Biology Fieldwork

A Level

Method

Fieldwork at the seashore

2. Method

The main aim is to work out the total dry biomass of each species at each tropic level. This can be presented in a pyramid of numbers or biomass and energy efficiency caluclations. Sampling at the rocky shore can be difficult because of the organisms present. It is not appropriate just to measure the abundance of different organisms as you would in a freshwater environment.

Equipment

  • A sampling tray
  • D frame net
  • Identification guides, such as the freshwater invertebrate fold-out chart
  • Hand lens, plastic spoon and/or pipette
  • Equipment for measuring abiotic factors (e.g. velocity, depth, water temperature, water pH, oxygen, nitrate content, light)

Safety

Care should be taken when working in marine environments. Tides and weather conditions can change quickly. Always check tide times when planning fieldwork at the coast. Wear waterproof trousers and wellington boots. Do not work by yourself.

Summary of procedure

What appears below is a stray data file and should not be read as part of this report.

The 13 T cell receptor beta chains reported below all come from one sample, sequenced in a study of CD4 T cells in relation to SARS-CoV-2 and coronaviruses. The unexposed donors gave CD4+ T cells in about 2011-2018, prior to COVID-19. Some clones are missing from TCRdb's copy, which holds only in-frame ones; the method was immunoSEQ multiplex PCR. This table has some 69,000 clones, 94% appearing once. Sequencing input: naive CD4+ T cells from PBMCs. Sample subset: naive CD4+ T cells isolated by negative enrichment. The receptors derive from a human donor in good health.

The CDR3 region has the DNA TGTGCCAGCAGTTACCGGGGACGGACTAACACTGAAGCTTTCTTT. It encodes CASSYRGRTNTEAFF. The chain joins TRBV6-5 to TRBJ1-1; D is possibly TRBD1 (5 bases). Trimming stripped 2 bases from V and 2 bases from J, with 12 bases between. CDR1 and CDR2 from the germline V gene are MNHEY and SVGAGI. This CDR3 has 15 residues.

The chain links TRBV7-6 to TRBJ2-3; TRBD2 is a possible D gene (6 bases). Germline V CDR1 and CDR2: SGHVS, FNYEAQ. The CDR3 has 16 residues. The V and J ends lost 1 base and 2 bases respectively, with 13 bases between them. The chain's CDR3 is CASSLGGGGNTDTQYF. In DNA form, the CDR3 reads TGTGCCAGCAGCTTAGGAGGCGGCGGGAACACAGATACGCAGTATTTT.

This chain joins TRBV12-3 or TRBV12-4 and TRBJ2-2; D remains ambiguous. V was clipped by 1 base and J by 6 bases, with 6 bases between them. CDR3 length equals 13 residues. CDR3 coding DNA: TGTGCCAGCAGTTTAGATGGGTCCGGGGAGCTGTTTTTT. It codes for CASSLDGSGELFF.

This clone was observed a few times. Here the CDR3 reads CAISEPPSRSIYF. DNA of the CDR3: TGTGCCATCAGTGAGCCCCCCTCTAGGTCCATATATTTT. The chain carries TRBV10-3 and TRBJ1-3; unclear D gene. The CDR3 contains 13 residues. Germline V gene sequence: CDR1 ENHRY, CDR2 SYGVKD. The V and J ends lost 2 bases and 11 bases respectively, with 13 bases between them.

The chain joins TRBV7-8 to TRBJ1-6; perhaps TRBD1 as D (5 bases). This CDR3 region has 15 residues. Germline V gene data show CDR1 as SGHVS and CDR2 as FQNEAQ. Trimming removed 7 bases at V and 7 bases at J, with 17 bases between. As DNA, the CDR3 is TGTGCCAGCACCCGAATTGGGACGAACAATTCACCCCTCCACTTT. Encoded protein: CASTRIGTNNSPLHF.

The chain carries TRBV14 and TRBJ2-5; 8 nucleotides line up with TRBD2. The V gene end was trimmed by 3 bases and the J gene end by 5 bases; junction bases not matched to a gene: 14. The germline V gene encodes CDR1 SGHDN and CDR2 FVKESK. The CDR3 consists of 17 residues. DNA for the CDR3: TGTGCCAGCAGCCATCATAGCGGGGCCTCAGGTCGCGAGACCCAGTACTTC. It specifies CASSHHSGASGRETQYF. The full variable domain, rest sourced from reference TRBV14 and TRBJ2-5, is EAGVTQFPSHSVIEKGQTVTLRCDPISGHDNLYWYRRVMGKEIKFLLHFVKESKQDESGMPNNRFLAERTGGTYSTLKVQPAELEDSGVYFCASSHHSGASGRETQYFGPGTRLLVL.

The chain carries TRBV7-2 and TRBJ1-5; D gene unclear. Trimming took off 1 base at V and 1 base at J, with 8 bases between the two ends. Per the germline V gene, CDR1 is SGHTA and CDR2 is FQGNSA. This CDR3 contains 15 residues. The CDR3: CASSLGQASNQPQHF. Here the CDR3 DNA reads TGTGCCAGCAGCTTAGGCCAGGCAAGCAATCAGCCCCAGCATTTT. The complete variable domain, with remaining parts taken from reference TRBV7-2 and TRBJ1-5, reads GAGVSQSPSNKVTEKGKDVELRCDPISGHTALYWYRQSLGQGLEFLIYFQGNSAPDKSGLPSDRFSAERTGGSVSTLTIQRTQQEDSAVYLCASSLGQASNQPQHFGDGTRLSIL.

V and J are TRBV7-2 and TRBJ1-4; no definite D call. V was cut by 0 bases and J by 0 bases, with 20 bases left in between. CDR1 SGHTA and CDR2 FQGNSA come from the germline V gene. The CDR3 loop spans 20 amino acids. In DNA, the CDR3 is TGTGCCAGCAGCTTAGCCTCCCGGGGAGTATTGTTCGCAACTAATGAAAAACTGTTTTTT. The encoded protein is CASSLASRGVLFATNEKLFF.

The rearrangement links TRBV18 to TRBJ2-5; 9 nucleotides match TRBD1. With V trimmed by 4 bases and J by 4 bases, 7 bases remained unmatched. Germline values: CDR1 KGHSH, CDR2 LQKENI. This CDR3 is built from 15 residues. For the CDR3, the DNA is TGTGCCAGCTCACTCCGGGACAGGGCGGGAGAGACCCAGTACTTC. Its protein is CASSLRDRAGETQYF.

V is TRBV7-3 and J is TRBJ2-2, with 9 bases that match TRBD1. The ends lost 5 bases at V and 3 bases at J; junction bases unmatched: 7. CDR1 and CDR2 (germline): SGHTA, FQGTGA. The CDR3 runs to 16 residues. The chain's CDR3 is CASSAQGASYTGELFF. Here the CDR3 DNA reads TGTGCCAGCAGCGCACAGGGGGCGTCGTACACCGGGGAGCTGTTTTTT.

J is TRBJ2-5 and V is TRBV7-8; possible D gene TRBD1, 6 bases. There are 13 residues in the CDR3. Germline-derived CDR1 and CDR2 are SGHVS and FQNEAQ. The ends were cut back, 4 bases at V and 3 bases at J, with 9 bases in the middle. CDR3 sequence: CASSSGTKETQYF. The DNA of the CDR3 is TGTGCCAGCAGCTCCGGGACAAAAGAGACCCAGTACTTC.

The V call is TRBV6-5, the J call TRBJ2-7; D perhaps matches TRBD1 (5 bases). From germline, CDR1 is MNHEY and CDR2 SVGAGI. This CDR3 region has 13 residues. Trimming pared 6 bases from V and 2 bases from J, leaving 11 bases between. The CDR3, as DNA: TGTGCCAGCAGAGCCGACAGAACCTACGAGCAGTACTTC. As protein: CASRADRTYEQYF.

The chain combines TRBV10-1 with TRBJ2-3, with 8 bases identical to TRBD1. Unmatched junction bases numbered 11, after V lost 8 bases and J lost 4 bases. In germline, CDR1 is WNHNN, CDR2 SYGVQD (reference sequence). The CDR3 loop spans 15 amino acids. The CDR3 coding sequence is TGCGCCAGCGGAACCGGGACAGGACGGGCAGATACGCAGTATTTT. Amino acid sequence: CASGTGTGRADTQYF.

• Brown seaweeds - select up to 10 algae ‘clumps’ from each quadrat (do not remove from substrate) Each ‘clump’ is a separate alga, so look for the holdfast to be sure it is separate. For each clump measure the longest frond and identify number of fronds
  • Green and red seaweeds - these can be recorded as percentage cover
  • Non-sessile organisms - organisms that can be picked up and collected into a pot. For each species separately: collect into a pot and weigh using the pan balance. Make sure you weigh the pot before and subtract the weight of the pot. Fish can be weighed with water in the pot and subtract the weight of the water. Or estimate length.
  • Sessile organisms - organisms that cannot be removed from the rock, such as limpets, anemomes and barnacles.
    Limpets: measure the size and number of the limpets; Anemones: measure basal diameter of up to 10 individuals and also note number; Barnacles: estimate abundance using SACFOR.